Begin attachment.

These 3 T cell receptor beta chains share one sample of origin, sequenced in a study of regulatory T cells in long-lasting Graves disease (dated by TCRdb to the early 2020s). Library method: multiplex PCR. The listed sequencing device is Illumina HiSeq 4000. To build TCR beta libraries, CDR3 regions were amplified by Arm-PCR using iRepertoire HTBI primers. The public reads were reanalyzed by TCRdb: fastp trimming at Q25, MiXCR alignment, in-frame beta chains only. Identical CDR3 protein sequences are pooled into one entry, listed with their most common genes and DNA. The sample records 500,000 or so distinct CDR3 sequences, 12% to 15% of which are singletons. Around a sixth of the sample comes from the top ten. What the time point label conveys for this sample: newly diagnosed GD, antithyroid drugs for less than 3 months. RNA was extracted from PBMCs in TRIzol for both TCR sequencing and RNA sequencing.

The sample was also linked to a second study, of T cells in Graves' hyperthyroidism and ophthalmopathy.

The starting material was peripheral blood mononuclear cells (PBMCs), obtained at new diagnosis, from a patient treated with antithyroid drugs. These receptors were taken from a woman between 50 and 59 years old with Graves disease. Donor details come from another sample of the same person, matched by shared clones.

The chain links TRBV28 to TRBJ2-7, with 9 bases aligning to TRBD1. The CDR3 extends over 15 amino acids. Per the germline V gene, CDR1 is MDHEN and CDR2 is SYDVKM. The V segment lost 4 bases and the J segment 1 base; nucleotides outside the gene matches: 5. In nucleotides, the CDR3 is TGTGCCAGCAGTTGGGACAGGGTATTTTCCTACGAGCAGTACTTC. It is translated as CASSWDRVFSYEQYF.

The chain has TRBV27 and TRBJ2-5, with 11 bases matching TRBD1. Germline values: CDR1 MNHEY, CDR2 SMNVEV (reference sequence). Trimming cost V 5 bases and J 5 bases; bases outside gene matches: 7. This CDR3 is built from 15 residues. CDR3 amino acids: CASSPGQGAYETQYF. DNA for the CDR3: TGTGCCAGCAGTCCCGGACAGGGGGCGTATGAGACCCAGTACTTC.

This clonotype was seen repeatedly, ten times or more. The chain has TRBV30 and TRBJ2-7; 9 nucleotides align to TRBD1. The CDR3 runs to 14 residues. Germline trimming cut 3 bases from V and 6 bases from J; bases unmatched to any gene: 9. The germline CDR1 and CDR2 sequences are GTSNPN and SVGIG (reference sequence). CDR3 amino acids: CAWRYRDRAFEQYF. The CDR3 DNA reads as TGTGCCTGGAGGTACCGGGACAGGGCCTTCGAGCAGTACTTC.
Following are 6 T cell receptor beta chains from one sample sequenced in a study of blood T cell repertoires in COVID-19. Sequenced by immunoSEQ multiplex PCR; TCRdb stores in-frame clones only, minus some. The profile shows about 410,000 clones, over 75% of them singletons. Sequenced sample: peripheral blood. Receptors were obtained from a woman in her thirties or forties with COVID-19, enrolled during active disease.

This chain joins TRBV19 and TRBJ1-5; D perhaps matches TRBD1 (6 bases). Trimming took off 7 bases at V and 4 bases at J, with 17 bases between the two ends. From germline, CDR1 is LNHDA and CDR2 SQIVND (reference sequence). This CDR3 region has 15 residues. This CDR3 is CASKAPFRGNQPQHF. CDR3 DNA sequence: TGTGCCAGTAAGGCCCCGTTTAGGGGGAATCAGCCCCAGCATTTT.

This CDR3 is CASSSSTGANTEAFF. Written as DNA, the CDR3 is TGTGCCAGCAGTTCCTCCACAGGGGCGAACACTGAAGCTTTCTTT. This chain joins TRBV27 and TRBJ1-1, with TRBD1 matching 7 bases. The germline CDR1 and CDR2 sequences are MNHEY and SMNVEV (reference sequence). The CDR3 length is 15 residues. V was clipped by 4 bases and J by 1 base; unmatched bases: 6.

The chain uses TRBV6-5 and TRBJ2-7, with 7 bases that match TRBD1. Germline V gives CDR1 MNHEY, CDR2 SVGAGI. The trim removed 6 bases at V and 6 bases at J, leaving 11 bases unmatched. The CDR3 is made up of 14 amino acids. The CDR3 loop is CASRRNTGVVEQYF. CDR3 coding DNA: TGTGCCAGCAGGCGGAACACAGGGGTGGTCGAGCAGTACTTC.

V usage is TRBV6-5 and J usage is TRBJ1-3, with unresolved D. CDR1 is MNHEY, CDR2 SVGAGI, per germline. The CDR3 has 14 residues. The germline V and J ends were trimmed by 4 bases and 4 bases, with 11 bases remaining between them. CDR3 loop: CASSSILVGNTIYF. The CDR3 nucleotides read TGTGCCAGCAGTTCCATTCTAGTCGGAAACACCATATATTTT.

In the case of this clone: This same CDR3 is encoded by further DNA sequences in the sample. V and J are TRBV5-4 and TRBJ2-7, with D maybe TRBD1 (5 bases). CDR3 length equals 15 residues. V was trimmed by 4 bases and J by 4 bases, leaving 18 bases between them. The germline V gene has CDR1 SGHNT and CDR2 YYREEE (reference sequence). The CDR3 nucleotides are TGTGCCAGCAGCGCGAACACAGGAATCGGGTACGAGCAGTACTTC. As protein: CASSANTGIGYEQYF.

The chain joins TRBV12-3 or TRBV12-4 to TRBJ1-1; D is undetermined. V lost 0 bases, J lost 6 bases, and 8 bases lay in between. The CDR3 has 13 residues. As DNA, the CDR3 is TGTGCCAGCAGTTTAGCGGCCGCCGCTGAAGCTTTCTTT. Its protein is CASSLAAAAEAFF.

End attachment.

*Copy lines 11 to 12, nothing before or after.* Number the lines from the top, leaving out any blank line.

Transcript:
V usage is TRBV6-5 and J usage is TRBJ1-3, with unresolved D. CDR1 is MNHEY, CDR2 SVGAGI, per germline. The CDR3 has 14 residues. The germline V and J ends were trimmed by 4 bases and 4 bases, with 11 bases remaining between them. CDR3 loop: CASSSILVGNTIYF. The CDR3 nucleotides read TGTGCCAGCAGTTCCATTCTAGTCGGAAACACCATATATTTT.

In the case of this clone: This same CDR3 is encoded by further DNA sequences in the sample. V and J are TRBV5-4 and TRBJ2-7, with D maybe TRBD1 (5 bases). CDR3 length equals 15 residues. V was trimmed by 4 bases and J by 4 bases, leaving 18 bases between them. The germline V gene has CDR1 SGHNT and CDR2 YYREEE (reference sequence). The CDR3 nucleotides are TGTGCCAGCAGCGCGAACACAGGAATCGGGTACGAGCAGTACTTC. As protein: CASSANTGIGYEQYF.